The two are very much interlinked, the tram crossing being protected by the same (road) traffic signals as the road junction on the opposite side of the railway. I don't know the full details, but the signalman appears to have some sort of override for the road traffic signals, and conversely I understand that the barriers will be held down after the passage of a train if a tram has been signalled across the junction.

Sleaford East is another (simpler!) example where the road traffic signals are interlinked with the crossing operation, and I understand that there is (or was) some sort of special arrangement at Lincoln (High Street) too even though the road traffic signals for the adjacent junction don't overlap the level crossing there.
 

najaB

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The two are very much interlinked...
I see. I think it would have been better to say 'operable independently of each other'.

Does the heavy-rail crossing always trigger the traffic lights?
 

Tomnick

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I see. I think it would have been better to say 'operable independently of each other'.

Does the heavy-rail crossing always trigger the traffic lights?
I don't know for sure, but I'd guess so - otherwise there's a risk of road vehicles stopping at the rail barriers and blocking the tram lines. At best, it'd waste capacity along the road which runs parallel to the railway, as traffic on there might as well have a green light for the whole time that the barriers are down!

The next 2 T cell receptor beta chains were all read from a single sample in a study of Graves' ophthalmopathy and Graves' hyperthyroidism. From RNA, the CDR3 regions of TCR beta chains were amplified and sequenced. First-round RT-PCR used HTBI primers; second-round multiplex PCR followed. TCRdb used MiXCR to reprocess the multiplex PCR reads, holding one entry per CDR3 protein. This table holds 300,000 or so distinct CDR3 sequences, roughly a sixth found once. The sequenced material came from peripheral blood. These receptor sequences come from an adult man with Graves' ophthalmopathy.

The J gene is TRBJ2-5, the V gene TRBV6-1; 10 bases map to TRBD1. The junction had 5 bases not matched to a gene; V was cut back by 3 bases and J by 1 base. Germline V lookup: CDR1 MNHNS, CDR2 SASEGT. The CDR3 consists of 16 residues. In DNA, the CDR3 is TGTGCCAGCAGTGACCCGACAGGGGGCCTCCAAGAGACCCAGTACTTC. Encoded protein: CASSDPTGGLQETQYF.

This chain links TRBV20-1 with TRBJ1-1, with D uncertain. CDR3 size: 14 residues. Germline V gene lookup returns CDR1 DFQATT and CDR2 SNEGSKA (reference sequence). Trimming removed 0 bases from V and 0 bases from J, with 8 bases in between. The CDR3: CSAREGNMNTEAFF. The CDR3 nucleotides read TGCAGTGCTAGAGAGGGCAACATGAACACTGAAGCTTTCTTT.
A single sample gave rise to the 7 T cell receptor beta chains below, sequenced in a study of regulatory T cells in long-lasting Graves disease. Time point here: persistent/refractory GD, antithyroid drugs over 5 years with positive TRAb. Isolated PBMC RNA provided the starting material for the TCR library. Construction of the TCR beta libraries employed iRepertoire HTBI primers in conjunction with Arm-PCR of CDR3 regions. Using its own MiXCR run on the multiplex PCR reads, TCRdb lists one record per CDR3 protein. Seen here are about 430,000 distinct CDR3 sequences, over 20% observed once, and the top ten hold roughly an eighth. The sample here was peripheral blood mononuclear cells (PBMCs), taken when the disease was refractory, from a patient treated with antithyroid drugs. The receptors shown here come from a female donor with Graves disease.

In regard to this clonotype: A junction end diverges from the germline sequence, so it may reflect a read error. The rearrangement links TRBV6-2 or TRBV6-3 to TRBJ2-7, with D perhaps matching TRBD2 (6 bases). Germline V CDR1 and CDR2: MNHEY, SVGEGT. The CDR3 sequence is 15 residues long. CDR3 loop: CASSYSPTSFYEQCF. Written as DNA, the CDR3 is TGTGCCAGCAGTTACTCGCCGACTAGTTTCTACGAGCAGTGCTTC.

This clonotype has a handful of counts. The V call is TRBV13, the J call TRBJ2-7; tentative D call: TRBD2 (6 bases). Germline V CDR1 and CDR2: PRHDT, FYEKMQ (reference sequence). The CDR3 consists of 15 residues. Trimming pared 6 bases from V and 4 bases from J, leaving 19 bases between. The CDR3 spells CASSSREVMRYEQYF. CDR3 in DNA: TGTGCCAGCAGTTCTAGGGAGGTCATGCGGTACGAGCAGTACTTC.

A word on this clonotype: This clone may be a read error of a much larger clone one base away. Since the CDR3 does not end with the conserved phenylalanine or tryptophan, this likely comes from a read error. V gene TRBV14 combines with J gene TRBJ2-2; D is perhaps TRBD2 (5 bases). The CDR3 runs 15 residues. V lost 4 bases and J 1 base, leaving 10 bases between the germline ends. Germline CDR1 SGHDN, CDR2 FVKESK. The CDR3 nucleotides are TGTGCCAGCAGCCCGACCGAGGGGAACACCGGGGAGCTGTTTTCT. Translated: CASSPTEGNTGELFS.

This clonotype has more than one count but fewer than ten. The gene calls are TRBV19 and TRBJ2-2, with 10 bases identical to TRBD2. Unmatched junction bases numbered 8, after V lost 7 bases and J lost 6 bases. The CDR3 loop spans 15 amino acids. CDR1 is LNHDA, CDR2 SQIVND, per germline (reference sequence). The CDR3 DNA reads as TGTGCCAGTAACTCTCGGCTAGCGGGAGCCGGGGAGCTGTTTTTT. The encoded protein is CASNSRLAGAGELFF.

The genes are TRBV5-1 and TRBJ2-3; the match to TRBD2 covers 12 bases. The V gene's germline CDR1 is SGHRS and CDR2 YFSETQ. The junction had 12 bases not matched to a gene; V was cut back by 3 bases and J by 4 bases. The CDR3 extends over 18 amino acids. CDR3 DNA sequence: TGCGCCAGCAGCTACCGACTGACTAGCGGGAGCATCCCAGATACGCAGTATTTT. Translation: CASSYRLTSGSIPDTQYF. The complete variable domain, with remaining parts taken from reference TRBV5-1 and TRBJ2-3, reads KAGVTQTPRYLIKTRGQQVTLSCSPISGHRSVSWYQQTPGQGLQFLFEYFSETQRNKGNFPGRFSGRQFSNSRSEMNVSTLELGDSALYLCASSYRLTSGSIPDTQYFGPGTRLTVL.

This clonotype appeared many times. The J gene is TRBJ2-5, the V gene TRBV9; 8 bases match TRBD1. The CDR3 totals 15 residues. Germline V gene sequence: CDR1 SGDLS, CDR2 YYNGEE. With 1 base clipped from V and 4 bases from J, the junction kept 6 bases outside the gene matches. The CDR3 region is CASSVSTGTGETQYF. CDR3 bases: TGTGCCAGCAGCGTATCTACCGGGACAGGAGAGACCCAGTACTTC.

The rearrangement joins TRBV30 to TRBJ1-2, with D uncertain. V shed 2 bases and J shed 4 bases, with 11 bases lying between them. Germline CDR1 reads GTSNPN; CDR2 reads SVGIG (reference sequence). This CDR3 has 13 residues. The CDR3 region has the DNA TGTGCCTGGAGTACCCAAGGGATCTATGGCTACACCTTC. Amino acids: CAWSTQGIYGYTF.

There are certainly extra controls in the box - something to override the road traffic signals, and possibly something to acknowledge the tram system holding the barriers down, though again I'm not sure of the full details.
 
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edwin_m

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I don't know for sure, but I'd guess so - otherwise there's a risk of road vehicles stopping at the rail barriers and blocking the tram lines. At best, it'd waste capacity along the road which runs parallel to the railway, as traffic on there might as well have a green light for the whole time that the barriers are down!

If the traffic signals to the east allowed road traffic to proceed towards the level crossing when the barriers were down then you'd just end up with that traffic standing across the junction and blocking the other road (strictly speaking it should wait at the stop line until it has a clear exit, but a huge proportion of drivers ignore that). I suspect the same "call" is made on the road traffic signals whether it is a tram needing priority or the signaller wanting to lower the barriers for a train.
 

Tomnick